There are illegal offshore websites that offer sports betting in Maine. They do not hold a license from any US jurisdiction to legally accept bets from residents.

Without regulation from the state, these offshore betting apps can’t be counted on to pay out winnings and have been known to disappear with people’s money.

The only safe and protected way to bet on sports in the United States is to do so with a licensed operator.

Most popular/potential sports to bet on in Maine

With a population of just 1.3 million people, Maine has no professional sports teams nor any major college athletic programs.

However, as part of New England, Mainers have a lot of love for the Boston-area teams such as the New England Patriots in the NFL, Boston Celtics in the NBA, Boston Red Sox in Major League Baseball and Boston Bruins in the NHL.

Maine and Daily Fantasy Sports

Adding some confidence for Maine to get sports betting done is that Maine passed a law to legalize daily fantasy sports in 2017.

Sites that operate in Maine include DraftKingsFanDuelYahoo!, and Fantasy Draft.

The Gambling Control Unit within the Department of Public Safety regulates fantasy sports.

Only sites with in-state revenue in excess of $100,000 need to pay a license fee of $2,500 annually and a 10% tax.

The minimum age to participate in fantasy sports in Maine is 18. The law prohibits based on collegiate or other amateur events.

Is horse racing legal in Maine?

Yes, Maine has harness racing with wagering at Scarborough Downs from April to December and Hollywood Casino and Raceway (owned by Penn National Gaming) from May through November.

The Maine State Harness Racing Commission provides oversight and support for the industry, which also includes four off-track betting parlors in the state.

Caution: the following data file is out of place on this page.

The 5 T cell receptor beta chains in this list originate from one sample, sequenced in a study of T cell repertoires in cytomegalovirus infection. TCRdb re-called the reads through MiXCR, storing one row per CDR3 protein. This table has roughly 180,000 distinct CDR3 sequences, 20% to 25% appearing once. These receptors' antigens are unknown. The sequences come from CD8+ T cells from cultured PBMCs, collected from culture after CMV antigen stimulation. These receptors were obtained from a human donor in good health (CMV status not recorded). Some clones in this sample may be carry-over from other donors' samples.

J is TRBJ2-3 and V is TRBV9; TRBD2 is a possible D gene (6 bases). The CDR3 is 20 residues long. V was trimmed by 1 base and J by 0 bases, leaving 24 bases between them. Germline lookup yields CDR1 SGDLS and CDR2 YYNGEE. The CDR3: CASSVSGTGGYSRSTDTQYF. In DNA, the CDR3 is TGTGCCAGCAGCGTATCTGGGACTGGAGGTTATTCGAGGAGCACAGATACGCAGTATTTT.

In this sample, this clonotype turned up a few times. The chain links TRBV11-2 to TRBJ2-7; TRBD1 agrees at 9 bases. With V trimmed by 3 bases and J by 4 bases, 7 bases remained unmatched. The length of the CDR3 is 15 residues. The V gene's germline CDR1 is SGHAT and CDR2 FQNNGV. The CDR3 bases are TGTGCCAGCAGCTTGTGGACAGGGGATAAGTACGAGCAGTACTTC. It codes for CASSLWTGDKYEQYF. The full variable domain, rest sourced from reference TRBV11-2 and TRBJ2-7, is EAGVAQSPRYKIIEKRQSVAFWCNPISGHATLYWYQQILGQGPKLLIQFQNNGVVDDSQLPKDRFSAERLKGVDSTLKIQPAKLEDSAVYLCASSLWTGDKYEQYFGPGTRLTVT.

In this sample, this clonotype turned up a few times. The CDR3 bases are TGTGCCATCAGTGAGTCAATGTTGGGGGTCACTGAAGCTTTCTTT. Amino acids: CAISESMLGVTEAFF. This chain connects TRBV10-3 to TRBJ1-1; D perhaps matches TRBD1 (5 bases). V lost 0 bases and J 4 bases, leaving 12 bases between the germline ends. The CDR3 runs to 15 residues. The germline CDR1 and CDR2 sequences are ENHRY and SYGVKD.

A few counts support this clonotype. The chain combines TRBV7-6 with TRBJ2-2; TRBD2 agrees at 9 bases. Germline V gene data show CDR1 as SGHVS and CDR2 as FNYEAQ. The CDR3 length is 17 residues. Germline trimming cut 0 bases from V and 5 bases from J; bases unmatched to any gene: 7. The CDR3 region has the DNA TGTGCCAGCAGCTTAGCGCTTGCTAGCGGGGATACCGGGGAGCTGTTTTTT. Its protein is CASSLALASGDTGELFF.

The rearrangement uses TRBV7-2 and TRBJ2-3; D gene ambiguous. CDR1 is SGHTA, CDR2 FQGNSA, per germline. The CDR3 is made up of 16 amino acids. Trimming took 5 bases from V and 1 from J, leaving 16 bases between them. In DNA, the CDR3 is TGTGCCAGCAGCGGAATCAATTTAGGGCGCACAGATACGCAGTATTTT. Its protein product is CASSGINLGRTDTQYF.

Online wagering is permitted through sites such as TVG and TwinSpires.

Maine sports betting timeline

2022: Mills adds sports betting to tribal package

While the 2021 bill sat on the Appropriations Table with slim hopes of finishing the deal because Gov. Janet Mills was unlikely to sign it, the governor added mobile sports betting exclusivity to a tribal sovereignty package.

Some changes were made throughout the process, including adding retail sports betting for commercial gaming entities. Despite some concerns over the process to reach the bill and usurp the bill passed in 2021, the legislation eventually garnered enough support to pass both chambers.

Mills signed the bill.

2021: New bill passage

Both the House and Senate passed a sports betting bill that grants mobile sports betting access to the state’s commercial gaming entities and tribes.

The legislation ended the session on the Appropriations Table, where it languished into the 2022 session with slim hopes of being revived.

2020: Mills makes Maine mad

When the Maine legislative session resumed on January 8, Gov. Mills had three days to veto the prior year’s Maine sports betting bill or allow it to become law.

On the final day, she cited concerns about expanding gambling in the state as she vetoed the bill.